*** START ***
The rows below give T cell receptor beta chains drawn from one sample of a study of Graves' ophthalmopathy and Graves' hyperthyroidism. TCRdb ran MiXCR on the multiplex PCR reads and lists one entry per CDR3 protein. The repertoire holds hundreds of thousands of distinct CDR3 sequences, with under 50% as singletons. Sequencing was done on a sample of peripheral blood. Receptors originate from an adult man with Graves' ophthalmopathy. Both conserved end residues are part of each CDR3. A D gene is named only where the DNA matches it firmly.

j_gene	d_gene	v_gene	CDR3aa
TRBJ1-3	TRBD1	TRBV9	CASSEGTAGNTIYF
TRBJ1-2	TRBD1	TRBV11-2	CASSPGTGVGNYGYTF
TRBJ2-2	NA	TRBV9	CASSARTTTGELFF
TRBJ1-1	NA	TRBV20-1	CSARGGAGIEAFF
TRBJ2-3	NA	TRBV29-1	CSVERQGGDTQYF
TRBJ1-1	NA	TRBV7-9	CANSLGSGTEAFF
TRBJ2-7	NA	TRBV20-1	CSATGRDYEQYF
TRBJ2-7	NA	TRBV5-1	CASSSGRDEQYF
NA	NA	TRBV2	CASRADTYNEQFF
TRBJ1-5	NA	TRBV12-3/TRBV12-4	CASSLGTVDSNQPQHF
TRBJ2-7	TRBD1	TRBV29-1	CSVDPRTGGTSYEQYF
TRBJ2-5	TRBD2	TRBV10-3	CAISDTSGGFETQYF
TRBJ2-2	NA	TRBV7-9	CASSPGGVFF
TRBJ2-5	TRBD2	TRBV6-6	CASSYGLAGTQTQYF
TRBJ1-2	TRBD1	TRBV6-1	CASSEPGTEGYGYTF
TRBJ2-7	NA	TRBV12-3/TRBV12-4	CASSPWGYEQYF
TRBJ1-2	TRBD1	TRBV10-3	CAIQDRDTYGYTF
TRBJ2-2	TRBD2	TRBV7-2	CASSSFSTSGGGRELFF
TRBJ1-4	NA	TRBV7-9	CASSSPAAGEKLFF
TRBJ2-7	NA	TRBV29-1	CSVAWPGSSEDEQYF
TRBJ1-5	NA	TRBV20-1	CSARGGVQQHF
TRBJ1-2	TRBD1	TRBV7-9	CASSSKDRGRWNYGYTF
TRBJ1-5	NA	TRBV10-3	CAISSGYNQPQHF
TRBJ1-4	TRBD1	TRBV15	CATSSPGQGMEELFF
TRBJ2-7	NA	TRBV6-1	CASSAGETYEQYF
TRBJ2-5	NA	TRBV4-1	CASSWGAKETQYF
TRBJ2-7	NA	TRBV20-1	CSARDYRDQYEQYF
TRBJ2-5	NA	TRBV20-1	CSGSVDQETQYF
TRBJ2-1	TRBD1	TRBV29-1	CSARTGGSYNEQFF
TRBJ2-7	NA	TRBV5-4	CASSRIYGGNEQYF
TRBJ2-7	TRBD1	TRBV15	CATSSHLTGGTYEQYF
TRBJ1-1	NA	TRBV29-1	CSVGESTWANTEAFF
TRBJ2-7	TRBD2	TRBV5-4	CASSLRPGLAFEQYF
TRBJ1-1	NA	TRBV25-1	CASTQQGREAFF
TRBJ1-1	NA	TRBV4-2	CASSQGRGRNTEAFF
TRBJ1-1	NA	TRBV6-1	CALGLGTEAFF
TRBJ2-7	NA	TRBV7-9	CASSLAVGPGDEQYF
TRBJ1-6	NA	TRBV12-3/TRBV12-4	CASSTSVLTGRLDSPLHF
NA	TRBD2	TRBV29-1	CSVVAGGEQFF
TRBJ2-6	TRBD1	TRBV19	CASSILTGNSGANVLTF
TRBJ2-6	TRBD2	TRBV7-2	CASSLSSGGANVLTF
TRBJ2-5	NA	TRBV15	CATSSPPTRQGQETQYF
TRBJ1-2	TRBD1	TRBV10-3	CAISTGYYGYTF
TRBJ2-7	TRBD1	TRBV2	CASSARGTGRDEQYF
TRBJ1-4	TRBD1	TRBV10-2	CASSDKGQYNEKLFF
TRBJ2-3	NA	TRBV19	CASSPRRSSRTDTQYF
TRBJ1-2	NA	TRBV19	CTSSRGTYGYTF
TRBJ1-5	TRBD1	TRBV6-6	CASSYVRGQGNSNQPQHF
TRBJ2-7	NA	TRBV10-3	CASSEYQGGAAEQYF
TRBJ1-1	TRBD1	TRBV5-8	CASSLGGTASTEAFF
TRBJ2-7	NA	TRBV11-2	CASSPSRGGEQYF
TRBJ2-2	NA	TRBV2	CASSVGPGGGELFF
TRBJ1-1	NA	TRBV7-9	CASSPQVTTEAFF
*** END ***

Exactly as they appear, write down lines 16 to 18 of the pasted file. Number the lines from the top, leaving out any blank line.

TRBJ2-5	TRBD2	TRBV6-6	CASSYGLAGTQTQYF
TRBJ1-2	TRBD1	TRBV6-1	CASSEPGTEGYGYTF
TRBJ2-7	NA	TRBV12-3/TRBV12-4	CASSPWGYEQYF